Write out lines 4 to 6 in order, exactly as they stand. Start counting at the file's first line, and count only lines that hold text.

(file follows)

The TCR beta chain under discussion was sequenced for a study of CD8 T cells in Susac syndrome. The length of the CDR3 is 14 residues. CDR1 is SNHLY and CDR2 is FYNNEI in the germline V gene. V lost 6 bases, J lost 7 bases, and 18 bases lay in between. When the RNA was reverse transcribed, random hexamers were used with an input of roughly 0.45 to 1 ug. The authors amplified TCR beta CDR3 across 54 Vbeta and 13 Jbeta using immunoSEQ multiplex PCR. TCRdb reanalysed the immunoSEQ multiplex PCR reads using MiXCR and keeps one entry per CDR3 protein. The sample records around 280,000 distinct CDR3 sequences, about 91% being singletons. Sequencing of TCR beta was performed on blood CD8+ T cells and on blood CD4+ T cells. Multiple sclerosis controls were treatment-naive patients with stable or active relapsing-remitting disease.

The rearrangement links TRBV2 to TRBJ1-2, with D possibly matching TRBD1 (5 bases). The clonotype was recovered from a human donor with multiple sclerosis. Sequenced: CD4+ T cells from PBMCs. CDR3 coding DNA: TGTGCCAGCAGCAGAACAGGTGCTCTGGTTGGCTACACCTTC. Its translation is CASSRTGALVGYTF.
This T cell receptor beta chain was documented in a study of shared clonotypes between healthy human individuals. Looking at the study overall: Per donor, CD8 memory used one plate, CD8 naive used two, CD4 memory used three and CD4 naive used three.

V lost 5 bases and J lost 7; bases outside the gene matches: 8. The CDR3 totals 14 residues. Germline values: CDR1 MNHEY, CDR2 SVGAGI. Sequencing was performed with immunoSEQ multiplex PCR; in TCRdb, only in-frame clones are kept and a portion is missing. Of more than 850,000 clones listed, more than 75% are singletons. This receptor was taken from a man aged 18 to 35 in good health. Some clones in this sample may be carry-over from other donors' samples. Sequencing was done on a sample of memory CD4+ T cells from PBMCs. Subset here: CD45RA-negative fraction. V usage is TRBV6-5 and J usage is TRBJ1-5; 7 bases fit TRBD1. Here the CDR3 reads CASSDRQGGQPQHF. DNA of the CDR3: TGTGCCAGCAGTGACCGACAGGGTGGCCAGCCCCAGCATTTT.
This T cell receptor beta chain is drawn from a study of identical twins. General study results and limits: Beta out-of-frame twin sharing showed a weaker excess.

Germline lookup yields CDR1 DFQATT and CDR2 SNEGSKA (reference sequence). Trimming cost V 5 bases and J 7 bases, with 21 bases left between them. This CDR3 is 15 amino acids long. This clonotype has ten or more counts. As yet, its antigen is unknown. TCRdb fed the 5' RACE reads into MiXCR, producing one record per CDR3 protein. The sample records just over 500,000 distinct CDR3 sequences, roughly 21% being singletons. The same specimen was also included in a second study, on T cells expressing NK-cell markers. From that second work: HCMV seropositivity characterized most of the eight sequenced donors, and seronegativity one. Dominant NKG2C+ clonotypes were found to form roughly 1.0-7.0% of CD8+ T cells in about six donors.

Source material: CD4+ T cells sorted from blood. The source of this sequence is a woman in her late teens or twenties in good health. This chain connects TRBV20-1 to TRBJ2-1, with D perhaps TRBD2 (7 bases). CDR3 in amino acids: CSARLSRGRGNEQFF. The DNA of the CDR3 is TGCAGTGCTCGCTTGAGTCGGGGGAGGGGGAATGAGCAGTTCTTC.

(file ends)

V lost 5 bases and J lost 7; bases outside the gene matches: 8. The CDR3 totals 14 residues. Germline values: CDR1 MNHEY, CDR2 SVGAGI. Sequencing was performed with immunoSEQ multiplex PCR; in TCRdb, only in-frame clones are kept and a portion is missing. Of more than 850,000 clones listed, more than 75% are singletons. This receptor was taken from a man aged 18 to 35 in good health. Some clones in this sample may be carry-over from other donors' samples. Sequencing was done on a sample of memory CD4+ T cells from PBMCs. Subset here: CD45RA-negative fraction. V usage is TRBV6-5 and J usage is TRBJ1-5; 7 bases fit TRBD1. Here the CDR3 reads CASSDRQGGQPQHF. DNA of the CDR3: TGTGCCAGCAGTGACCGACAGGGTGGCCAGCCCCAGCATTTT.
This T cell receptor beta chain is drawn from a study of identical twins. General study results and limits: Beta out-of-frame twin sharing showed a weaker excess.

Germline lookup yields CDR1 DFQATT and CDR2 SNEGSKA (reference sequence). Trimming cost V 5 bases and J 7 bases, with 21 bases left between them. This CDR3 is 15 amino acids long. This clonotype has ten or more counts. As yet, its antigen is unknown. TCRdb fed the 5' RACE reads into MiXCR, producing one record per CDR3 protein. The sample records just over 500,000 distinct CDR3 sequences, roughly 21% being singletons. The same specimen was also included in a second study, on T cells expressing NK-cell markers. From that second work: HCMV seropositivity characterized most of the eight sequenced donors, and seronegativity one. Dominant NKG2C+ clonotypes were found to form roughly 1.0-7.0% of CD8+ T cells in about six donors.